"But there was always a lot of music in our house, and that particular scene was dead on the money for how I grew up. I'd go to my [grandpa's] house on Saturday nights and they'd be playing bluegrass, and my mom would be on the piano and my [grandpa] on the fiddle and my uncle on guitar and everybody singing along. And then Sunday morning we'd be in church where my other [grandpa], the Pentecostal preacher, would be in there preaching, and we'd be singing 'I'll Fly Away' and 'Old Southern Cross' and a lot of that Southern gospel, so that was always real dominant in my life and obviously music was a big part of Miley's life being around me all the time."
Cyrus went to college on a baseball scholarship but drifted toward music and, with his 1992 debut album, "Some Gave All," he broke out all at once with the song forever associated with his name and his only Top 40 hit, "Achy Breaky Heart." "Some Gave All" stayed atop the Billboard charts for 17 weeks and sold more than 20 million copies worldwide.
While Cyrus, then sporting one of the all-time notable mullets, had some modest commercial and critical success after that with albums like "It Won't Be the Last" and "Trail of Tears," "Achy Breaky" was a hard act to follow, and as the '90s wore on he wasn't competing with the likes of Garth Brooks and Clint Black.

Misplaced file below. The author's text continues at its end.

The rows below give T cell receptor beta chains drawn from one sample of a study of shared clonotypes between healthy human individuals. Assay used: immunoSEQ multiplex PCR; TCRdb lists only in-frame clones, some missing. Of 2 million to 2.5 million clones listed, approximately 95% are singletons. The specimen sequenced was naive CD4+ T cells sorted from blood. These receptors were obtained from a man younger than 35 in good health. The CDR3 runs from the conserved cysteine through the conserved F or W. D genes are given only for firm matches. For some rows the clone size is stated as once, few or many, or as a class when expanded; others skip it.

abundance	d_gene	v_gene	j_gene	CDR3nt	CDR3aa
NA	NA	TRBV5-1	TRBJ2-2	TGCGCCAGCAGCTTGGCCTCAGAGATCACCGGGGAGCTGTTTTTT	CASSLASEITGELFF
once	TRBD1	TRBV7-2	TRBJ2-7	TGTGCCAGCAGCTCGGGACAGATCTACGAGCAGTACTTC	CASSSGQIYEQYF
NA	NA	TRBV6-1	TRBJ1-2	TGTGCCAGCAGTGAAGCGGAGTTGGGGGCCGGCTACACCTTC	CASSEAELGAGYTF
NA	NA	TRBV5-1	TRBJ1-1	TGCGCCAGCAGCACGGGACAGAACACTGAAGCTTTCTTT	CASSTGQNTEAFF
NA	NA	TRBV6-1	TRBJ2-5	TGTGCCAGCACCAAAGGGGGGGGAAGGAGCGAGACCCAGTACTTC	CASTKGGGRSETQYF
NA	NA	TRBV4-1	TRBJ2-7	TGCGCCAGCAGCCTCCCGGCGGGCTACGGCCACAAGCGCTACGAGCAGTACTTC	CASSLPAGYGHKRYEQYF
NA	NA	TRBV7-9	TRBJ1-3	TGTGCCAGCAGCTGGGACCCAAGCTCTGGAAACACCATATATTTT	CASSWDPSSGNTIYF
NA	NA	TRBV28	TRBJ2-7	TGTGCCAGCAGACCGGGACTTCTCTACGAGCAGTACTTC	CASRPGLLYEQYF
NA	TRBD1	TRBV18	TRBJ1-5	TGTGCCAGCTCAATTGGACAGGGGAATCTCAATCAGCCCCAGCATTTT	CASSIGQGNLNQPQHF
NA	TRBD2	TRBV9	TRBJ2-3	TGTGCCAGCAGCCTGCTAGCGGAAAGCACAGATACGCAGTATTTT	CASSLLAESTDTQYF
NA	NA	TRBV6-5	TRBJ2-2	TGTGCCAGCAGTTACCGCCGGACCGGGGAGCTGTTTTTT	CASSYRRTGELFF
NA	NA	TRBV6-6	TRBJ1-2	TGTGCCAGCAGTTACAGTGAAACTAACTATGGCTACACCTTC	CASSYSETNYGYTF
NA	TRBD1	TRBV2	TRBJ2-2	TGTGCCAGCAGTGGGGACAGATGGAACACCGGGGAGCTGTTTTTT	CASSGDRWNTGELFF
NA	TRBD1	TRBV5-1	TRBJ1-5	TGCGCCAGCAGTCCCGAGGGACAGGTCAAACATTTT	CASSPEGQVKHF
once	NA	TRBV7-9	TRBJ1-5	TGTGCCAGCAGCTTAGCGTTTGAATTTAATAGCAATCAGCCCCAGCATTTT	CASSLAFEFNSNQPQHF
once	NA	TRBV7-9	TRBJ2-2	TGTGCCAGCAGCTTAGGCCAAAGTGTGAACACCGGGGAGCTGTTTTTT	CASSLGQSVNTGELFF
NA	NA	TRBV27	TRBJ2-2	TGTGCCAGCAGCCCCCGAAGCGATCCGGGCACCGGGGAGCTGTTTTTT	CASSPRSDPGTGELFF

He objects to people saddling him with "Achy Breaky Heart."
"I had three No. 1 [country] records and one of the most significant patriotic songs of all time, the title track of that album, 'Some Gave All.' It's a song I wrote about a Vietnam veteran, but to this day, and unfortunately for this war, it's still one of the most played songs around the world. And it's significant in this time. It's far outlived 'Achy Breaky.' Your definition of a big hit might not be my definition. A hit is something that touches people around the world, something that makes a difference."
In 1999, Cyrus branched out with a role in the film "Radical Jack" and then David Lynch's "Mulholland Drive," leading to a regular gig on the PAX series "Doc" in 2001. He was also diversifying with a pair of Christian albums.
In two of those "Doc" episodes there was a cameo by Nashville-born daughter Destiny Hope (Miley), one of his six children. Miley was 12 when she first auditioned to play the role of Hannah's best friend on "Hannah Montana," but they liked her so much she ended up getting the lead, and the result, of course, has been hysteria, superstardom, sold-out tours and her face all over billboards, pj's and lunch boxes. Billy Ray, with his spiffed-up Keith Urban look, has gone along for the ride as TV dad and manager Robby Ray Stewart.